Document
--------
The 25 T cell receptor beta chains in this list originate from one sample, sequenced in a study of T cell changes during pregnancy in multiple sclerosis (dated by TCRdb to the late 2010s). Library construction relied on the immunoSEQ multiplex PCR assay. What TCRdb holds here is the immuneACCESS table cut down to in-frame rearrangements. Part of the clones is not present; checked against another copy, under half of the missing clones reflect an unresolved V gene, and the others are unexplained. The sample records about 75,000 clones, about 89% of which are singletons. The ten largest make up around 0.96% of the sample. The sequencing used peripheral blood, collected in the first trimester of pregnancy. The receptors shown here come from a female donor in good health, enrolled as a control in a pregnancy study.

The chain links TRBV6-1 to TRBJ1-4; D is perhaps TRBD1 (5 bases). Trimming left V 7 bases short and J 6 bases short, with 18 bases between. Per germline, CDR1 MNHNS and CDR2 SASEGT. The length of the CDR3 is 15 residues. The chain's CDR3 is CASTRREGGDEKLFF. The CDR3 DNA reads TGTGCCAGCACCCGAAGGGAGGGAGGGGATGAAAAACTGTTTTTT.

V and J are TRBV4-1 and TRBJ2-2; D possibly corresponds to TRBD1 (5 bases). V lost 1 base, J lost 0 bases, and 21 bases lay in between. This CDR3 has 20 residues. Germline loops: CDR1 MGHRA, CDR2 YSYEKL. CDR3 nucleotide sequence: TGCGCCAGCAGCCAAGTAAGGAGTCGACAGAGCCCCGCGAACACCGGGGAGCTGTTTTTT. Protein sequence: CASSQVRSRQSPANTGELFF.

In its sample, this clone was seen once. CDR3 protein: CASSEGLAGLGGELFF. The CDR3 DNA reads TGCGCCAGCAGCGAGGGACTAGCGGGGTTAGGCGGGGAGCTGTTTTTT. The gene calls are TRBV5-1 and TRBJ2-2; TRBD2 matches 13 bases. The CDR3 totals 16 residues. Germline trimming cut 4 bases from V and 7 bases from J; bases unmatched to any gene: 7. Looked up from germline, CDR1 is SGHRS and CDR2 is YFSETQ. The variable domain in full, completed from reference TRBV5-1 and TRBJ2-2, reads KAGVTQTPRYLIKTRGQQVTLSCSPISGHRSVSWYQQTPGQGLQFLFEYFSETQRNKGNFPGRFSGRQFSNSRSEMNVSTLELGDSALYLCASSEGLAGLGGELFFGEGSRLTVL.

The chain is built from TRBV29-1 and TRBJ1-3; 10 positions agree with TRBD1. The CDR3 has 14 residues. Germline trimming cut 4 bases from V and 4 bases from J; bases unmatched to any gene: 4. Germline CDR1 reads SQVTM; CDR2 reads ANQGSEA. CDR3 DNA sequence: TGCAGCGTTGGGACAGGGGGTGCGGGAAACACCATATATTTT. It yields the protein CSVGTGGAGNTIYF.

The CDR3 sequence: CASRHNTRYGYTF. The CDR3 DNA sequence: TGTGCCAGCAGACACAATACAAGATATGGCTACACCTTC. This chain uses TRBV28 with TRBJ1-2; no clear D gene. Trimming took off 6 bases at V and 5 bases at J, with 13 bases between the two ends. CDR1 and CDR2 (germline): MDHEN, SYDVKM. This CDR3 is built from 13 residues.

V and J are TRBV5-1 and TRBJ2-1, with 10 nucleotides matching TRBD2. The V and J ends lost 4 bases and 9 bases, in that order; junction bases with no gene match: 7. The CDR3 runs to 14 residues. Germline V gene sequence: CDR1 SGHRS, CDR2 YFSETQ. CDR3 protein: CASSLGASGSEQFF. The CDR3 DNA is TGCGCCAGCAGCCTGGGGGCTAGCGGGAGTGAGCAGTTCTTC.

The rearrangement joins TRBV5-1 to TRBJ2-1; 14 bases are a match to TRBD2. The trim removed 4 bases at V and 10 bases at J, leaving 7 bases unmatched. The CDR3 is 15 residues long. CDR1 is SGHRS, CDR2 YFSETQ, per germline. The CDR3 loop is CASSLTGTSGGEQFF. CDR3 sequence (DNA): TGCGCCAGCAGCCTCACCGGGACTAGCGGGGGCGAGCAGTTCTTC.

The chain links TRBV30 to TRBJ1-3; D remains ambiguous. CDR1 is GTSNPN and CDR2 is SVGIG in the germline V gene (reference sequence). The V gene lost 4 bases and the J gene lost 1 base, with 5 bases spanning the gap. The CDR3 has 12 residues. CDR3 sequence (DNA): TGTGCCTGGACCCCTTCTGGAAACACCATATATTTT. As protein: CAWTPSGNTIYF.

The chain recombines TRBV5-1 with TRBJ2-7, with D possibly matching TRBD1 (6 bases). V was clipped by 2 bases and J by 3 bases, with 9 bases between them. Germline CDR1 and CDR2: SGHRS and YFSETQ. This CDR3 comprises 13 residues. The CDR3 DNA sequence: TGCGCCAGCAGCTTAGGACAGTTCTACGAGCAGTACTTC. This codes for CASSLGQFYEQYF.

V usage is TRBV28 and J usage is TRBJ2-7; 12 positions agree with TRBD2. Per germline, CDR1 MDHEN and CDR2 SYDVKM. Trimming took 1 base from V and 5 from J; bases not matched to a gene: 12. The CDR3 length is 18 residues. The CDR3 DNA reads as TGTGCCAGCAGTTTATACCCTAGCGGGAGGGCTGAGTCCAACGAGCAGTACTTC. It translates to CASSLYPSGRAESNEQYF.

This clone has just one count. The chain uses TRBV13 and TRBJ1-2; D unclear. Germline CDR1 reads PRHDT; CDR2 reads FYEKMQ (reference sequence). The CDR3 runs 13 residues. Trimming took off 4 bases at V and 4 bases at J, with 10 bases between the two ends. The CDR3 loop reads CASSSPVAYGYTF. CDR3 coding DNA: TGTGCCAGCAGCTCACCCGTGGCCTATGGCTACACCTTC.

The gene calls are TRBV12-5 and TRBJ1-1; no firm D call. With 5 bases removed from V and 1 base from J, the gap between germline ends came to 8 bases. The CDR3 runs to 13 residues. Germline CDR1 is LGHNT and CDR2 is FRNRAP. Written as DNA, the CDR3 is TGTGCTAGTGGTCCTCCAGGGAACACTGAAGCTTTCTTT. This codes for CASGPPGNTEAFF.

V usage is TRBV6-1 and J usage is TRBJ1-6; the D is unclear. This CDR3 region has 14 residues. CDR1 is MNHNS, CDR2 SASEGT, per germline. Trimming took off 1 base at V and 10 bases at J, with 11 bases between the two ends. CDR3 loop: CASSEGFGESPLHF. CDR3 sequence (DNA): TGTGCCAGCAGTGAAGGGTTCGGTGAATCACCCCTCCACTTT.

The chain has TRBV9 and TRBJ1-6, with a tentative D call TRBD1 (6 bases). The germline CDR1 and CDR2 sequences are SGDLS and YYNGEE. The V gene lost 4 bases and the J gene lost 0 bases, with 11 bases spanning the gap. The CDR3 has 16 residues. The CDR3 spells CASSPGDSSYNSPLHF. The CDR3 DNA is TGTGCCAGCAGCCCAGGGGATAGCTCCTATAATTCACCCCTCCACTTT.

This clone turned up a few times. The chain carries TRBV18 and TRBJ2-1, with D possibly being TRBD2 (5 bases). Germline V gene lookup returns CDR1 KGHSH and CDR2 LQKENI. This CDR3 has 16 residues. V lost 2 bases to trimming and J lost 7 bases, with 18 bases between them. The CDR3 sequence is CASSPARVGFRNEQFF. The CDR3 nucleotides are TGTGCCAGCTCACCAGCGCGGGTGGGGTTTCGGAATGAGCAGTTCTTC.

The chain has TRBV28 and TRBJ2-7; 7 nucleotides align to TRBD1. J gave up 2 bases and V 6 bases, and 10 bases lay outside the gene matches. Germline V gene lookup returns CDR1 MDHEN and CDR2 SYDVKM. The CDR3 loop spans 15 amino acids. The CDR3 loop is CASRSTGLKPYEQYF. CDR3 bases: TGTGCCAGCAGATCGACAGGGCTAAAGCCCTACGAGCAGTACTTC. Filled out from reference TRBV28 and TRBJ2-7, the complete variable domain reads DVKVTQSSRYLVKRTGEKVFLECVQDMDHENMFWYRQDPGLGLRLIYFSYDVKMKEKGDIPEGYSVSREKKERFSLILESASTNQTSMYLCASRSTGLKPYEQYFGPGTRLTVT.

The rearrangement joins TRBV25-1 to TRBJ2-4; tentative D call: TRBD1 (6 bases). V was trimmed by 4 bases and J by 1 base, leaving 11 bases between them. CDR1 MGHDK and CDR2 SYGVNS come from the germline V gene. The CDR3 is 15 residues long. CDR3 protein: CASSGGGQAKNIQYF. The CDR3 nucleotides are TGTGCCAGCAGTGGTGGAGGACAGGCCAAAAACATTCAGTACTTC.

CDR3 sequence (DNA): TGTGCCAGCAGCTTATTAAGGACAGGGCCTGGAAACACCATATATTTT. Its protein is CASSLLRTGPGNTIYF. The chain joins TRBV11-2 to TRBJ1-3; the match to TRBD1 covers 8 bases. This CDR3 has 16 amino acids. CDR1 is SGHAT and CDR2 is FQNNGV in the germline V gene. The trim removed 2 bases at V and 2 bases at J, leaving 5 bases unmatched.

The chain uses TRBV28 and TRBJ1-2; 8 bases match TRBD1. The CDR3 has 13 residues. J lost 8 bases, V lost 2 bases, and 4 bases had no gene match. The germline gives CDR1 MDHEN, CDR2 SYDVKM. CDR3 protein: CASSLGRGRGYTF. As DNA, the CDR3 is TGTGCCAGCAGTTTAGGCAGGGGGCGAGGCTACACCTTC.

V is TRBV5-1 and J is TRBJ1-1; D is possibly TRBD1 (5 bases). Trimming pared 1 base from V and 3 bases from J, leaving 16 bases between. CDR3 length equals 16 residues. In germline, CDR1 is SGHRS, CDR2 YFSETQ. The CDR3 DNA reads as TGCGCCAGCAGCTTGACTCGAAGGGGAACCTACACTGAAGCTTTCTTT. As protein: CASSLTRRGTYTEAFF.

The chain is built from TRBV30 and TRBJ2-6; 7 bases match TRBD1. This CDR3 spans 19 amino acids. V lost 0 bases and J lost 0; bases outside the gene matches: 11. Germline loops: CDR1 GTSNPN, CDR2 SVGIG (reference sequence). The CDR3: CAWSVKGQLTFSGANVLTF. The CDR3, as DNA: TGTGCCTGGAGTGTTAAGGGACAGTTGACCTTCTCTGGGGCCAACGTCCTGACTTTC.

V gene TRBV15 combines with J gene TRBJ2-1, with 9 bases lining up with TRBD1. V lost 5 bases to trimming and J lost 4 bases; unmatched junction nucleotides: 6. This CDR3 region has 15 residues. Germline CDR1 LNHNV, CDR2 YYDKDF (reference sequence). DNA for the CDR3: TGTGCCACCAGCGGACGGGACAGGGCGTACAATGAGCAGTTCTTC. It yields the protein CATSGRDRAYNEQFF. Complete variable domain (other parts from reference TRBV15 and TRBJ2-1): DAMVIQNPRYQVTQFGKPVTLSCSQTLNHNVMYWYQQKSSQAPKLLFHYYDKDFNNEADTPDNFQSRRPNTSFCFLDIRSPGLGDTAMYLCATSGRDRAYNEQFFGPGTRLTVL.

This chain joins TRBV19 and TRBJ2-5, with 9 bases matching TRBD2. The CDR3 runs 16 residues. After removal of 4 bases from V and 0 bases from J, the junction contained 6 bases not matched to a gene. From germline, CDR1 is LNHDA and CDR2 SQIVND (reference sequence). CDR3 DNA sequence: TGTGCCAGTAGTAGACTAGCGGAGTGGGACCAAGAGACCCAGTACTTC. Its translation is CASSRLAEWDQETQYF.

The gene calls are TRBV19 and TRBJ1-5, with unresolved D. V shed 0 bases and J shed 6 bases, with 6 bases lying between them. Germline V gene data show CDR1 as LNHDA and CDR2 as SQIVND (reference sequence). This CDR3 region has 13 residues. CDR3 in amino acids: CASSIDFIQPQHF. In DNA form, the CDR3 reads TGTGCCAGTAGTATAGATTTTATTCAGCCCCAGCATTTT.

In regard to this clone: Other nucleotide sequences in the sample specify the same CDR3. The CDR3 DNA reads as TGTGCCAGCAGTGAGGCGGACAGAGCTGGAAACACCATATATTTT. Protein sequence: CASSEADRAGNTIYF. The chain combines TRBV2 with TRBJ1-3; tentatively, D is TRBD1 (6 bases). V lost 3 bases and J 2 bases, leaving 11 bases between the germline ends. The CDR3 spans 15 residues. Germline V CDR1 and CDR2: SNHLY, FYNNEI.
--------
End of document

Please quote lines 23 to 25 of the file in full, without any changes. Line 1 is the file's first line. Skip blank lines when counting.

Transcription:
V gene TRBV15 combines with J gene TRBJ2-1, with 9 bases lining up with TRBD1. V lost 5 bases to trimming and J lost 4 bases; unmatched junction nucleotides: 6. This CDR3 region has 15 residues. Germline CDR1 LNHNV, CDR2 YYDKDF (reference sequence). DNA for the CDR3: TGTGCCACCAGCGGACGGGACAGGGCGTACAATGAGCAGTTCTTC. It yields the protein CATSGRDRAYNEQFF. Complete variable domain (other parts from reference TRBV15 and TRBJ2-1): DAMVIQNPRYQVTQFGKPVTLSCSQTLNHNVMYWYQQKSSQAPKLLFHYYDKDFNNEADTPDNFQSRRPNTSFCFLDIRSPGLGDTAMYLCATSGRDRAYNEQFFGPGTRLTVL.

This chain joins TRBV19 and TRBJ2-5, with 9 bases matching TRBD2. The CDR3 runs 16 residues. After removal of 4 bases from V and 0 bases from J, the junction contained 6 bases not matched to a gene. From germline, CDR1 is LNHDA and CDR2 SQIVND (reference sequence). CDR3 DNA sequence: TGTGCCAGTAGTAGACTAGCGGAGTGGGACCAAGAGACCCAGTACTTC. Its translation is CASSRLAEWDQETQYF.

The gene calls are TRBV19 and TRBJ1-5, with unresolved D. V shed 0 bases and J shed 6 bases, with 6 bases lying between them. Germline V gene data show CDR1 as LNHDA and CDR2 as SQIVND (reference sequence). This CDR3 region has 13 residues. CDR3 in amino acids: CASSIDFIQPQHF. In DNA form, the CDR3 reads TGTGCCAGTAGTATAGATTTTATTCAGCCCCAGCATTTT.